For example, they might say, “Christianity is just a superstition cobbled together from ancient Roman mystery cults.” The question to ask is, “how did you come to that conclusion?”  And now you will see that they probably heard a meme on Facebook.  Now, you do not have to know anything about the topic yourself, you are just asking where they got their information.  If you do not know if Christianity borrowed from these cults yourself, this is great chance to investigate together.  You will learn something! 

Something to Remember

Remember, if the gospel is true, you never have to be defensive.  Every question or critique has been leveled at the Faith before, and it is still standing strong.  There is a great chance there’s a great answer that may counter the info they have.

Finally, questions also are useful to guide the conversation toward answers.  Accept their arguments for argument’s sake, then ask questions.  For example, if there is no God, do you think there is not real right or wrong?  Would you agree it is not objectively wrong to torture babies for fun?

So, questions are the ballgame.  Asking questions about what they believe.  Questions about why they believe it.  Or questions that begin to make a point without an argument. 

Now, if you are asking how I would steer a conversation with a very unchurched person, to simply convey things like the existence of God, our sin problem and God’s solution I might start here: 

The Moral Argument

Point 1
  • THERE IS A GOD: the moral law is inescapable and so it remains one of the best evidences for a Law Giver.  A friend of mine recently was making a case against God because of evil in the world.  People do this all the time, introducing the concepts of good and evil as if we are just supposed to ‘know’ they are real and valid.  But these concepts presuppose a Law that exists outside our preferences.  If there is no God, no such objective Law exists. 
Point 2
  • YOU ARE SEPARATED FROM THAT GOD: If you can agree that some Law outside our preferences exists, we have to ground it someplace other than our whims.  The friend might say that nature is that ground, but nature does not “prefer” anything.  It just is.  Law is about ‘what we ought to do’ not ‘what is’.  So, if a Law Giver is the only viable option, it is not too far to see that while everyone knows this Law, no one actually obeys it.  And if that is true, then we are not right with the Law Giver.  The universality of guilt speaks powerfully to this fact.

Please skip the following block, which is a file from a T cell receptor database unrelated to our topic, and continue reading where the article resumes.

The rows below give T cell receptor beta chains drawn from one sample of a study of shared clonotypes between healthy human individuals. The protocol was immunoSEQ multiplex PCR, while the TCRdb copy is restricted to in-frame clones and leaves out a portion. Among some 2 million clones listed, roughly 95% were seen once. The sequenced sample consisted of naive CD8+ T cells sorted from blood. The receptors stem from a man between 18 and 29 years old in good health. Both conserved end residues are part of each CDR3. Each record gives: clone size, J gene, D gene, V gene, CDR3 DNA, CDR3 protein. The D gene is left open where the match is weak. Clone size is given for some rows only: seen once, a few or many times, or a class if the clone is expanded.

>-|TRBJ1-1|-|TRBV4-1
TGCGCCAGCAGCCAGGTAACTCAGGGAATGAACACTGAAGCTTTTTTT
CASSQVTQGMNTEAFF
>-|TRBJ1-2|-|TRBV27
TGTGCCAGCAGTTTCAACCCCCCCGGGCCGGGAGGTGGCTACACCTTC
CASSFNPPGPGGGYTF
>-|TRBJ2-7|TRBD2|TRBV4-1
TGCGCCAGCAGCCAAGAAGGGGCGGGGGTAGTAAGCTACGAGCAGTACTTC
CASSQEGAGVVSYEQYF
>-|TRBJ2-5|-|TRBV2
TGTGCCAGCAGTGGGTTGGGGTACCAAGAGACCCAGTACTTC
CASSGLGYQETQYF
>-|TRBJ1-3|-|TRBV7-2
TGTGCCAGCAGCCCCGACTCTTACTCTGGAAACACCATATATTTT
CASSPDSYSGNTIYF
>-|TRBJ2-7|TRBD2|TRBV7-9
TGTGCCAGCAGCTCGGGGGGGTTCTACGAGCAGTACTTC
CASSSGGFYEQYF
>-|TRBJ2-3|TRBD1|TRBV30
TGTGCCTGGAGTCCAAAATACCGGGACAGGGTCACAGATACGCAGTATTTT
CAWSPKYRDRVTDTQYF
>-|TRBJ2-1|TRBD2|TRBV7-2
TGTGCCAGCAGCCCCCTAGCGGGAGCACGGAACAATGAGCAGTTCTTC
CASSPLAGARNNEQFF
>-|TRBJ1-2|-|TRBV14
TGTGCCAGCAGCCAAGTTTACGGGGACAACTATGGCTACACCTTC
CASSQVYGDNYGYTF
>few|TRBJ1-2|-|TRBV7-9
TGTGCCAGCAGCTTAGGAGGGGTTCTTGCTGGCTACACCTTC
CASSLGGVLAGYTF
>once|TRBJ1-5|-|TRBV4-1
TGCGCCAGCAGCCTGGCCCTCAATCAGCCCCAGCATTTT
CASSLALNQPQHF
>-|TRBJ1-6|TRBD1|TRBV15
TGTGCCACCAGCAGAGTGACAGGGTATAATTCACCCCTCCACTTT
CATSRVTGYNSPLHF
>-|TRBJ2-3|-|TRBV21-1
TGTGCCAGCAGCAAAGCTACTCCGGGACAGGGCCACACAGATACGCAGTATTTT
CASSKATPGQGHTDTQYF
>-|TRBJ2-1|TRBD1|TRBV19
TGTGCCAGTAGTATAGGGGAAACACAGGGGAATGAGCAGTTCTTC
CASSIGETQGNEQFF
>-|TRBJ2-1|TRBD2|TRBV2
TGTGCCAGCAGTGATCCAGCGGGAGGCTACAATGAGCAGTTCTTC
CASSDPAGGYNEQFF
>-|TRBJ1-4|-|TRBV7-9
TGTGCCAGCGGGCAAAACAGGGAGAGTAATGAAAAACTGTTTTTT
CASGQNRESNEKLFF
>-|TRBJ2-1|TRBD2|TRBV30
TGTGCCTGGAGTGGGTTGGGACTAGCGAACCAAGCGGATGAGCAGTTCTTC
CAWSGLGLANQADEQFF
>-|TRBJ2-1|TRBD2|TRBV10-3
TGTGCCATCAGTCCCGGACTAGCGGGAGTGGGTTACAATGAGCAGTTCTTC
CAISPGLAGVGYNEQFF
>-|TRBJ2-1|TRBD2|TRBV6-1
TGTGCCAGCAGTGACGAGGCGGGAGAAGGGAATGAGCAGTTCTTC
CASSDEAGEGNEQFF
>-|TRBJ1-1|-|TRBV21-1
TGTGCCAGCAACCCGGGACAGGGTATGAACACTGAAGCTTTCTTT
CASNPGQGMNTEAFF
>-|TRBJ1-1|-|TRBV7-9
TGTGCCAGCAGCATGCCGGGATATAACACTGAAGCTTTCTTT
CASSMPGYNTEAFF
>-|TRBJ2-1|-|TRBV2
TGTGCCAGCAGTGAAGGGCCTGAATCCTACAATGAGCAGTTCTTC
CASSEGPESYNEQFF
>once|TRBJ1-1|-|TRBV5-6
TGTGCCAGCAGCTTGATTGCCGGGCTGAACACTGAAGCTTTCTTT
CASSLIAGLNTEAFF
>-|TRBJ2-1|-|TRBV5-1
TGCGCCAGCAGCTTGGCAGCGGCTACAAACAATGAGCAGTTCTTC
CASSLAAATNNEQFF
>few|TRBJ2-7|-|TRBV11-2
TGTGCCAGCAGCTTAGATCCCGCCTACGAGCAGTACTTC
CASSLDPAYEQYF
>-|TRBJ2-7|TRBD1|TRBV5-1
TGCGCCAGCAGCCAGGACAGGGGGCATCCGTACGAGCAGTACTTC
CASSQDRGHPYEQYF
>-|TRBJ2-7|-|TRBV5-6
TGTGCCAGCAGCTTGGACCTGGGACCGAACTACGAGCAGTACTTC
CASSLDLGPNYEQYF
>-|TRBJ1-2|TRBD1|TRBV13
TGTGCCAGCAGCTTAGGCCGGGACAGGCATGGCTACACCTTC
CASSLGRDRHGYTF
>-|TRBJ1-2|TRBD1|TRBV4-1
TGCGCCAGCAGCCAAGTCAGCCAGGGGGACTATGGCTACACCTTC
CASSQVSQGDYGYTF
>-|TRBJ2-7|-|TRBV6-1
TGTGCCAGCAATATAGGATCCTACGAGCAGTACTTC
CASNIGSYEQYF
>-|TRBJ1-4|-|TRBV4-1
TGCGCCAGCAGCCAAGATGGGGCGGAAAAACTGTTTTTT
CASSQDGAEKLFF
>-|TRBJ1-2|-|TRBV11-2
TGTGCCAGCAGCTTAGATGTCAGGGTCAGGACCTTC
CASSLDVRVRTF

Point 3
  • ACTION IS REQUIRED:  If that point can be reached, then the last issue is what to do with our guilt.  There are really only two options.  One, you could work off your bad karma and hope God grades on a curve.  I would point out that this is what all religions essentially are.  It’s what binds them together superficially: they all seek to remedy our ‘separateness’ by our efforts.  We feel a gap between us and ultimate Good and the solution is we work to cover the gap.  Just a ruthless moral inventory may be enough to show how futile this option really is.  It leaves us never knowing if being good is good enough.  But that leaves only one other option:  to be made good apart from our own efforts of works.  Is there such a Way?  The gospel stands apart as this way of grace.  Religion: we try to be right.  Jesus: God makes us right.  The gulf of difference and the appeal of the gospel could not be clearer at this point.

Just One More Way

Questions about faith are just one of the ways to convey the gospel.  And you can begin to move towards it, by having all the right questions, not all the right answers.